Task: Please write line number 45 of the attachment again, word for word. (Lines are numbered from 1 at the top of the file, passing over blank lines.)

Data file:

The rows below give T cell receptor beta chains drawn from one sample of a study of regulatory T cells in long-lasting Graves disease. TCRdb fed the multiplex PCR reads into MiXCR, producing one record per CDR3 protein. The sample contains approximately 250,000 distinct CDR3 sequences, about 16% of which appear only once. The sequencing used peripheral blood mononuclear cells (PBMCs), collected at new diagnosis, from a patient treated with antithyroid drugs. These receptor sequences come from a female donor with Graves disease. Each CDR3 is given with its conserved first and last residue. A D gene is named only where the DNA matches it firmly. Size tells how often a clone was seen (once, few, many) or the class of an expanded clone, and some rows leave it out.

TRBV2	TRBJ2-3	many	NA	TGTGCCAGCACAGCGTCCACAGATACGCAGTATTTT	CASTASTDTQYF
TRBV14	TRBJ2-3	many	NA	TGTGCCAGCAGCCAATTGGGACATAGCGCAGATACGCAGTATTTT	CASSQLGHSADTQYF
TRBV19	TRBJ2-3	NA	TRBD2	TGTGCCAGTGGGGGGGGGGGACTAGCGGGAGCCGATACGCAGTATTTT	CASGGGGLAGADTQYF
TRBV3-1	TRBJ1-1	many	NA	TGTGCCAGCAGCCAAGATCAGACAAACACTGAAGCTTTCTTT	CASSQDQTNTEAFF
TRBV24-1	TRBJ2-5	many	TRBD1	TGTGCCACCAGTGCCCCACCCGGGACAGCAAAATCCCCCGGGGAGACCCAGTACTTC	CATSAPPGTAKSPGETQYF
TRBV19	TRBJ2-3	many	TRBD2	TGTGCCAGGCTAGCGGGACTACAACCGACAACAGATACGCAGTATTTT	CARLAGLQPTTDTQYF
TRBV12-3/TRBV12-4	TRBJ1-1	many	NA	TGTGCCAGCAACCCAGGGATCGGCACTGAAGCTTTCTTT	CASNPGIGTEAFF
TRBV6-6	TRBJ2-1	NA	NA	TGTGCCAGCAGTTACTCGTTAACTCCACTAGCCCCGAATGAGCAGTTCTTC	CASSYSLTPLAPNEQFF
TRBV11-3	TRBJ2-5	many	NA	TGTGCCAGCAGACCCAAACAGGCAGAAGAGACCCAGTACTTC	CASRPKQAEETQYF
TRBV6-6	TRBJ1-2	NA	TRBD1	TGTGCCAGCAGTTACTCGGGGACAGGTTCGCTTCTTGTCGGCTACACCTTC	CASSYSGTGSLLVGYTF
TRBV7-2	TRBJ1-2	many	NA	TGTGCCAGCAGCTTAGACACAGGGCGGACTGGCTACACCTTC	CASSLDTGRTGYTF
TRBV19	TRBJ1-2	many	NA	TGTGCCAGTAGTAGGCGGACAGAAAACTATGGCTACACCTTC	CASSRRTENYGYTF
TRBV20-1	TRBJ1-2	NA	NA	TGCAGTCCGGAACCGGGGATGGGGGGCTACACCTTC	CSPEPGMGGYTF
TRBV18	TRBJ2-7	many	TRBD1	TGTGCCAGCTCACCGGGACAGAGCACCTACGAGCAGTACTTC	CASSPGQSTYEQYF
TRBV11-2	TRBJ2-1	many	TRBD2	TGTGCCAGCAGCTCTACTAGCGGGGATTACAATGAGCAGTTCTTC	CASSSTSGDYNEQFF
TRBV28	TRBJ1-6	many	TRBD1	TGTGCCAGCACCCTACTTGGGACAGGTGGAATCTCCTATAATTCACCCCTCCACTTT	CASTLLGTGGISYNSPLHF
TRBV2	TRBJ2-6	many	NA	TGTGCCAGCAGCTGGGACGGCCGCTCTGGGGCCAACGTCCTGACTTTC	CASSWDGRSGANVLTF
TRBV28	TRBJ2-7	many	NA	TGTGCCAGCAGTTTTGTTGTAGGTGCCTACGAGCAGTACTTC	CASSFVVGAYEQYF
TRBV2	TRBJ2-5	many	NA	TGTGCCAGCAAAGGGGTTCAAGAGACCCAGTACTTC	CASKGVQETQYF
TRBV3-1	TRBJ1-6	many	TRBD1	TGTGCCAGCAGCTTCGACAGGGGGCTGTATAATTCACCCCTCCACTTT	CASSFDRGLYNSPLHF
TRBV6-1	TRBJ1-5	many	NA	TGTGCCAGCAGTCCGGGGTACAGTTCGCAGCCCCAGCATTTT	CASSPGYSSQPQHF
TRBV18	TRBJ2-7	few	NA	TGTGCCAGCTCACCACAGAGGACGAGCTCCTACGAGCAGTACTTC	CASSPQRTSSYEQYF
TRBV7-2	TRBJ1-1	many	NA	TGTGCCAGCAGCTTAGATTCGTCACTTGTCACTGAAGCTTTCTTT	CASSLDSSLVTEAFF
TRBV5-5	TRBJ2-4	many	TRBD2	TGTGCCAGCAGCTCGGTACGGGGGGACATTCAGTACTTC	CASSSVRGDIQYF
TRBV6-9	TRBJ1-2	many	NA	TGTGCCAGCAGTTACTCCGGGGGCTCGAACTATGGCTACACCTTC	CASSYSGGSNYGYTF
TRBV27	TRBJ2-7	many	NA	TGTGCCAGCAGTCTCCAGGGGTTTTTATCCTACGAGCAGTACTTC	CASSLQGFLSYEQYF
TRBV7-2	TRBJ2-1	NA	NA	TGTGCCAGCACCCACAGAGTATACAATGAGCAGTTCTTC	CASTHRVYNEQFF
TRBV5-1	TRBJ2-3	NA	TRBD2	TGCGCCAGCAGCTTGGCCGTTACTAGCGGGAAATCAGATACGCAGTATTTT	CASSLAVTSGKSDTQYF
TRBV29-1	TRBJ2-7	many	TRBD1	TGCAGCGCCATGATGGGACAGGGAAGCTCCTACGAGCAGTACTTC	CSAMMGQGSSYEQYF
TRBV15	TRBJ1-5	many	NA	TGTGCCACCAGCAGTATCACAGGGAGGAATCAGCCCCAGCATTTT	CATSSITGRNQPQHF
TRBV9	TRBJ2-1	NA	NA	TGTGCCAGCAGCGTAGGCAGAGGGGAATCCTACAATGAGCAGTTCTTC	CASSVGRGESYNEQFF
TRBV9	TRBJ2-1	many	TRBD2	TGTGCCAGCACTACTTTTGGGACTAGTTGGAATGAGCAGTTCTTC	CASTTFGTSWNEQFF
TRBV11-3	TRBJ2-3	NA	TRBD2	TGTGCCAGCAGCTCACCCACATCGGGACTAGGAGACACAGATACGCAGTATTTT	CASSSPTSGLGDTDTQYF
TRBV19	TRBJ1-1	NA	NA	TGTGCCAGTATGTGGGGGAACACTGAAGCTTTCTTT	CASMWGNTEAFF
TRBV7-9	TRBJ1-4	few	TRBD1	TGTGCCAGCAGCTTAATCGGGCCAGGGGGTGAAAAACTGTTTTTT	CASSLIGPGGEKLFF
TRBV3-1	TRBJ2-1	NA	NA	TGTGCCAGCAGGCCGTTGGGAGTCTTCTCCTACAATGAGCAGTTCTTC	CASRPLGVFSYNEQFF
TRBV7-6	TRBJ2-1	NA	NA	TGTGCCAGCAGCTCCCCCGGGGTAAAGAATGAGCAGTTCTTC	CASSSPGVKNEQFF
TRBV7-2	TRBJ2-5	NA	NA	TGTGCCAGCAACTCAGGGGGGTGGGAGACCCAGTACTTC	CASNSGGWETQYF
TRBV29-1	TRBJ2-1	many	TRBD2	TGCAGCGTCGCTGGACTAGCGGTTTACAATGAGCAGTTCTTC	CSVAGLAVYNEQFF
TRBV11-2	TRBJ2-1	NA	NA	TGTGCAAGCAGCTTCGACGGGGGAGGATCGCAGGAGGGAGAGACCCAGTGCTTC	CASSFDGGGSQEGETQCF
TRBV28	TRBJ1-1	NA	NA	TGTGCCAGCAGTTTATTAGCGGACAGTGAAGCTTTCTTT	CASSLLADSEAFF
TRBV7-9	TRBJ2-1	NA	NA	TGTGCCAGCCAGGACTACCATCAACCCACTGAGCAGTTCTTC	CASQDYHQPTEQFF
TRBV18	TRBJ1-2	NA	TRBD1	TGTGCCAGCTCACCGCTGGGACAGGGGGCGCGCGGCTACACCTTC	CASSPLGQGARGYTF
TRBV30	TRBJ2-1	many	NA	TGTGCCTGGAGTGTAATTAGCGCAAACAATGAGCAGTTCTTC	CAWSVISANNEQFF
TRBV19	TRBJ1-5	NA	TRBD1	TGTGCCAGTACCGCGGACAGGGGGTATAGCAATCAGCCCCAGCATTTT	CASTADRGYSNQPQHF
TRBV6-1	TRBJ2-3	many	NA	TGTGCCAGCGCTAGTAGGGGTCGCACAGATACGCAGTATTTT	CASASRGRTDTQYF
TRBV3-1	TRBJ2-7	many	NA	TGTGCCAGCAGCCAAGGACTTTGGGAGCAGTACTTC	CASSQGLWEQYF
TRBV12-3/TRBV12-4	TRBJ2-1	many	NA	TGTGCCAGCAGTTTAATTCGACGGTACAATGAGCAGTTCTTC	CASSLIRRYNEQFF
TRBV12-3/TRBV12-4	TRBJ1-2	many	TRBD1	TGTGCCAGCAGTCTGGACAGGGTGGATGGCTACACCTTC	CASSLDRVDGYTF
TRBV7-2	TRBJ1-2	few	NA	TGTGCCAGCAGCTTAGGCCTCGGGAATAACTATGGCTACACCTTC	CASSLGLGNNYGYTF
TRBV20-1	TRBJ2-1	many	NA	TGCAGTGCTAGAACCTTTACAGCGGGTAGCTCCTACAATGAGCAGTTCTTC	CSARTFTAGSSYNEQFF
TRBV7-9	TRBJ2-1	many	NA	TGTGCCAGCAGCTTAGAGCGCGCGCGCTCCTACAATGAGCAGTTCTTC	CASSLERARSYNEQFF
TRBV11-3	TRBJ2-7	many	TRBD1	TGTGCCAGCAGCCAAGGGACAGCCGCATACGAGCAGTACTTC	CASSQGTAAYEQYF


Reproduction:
TRBV30	TRBJ2-1	many	NA	TGTGCCTGGAGTGTAATTAGCGCAAACAATGAGCAGTTCTTC	CAWSVISANNEQFF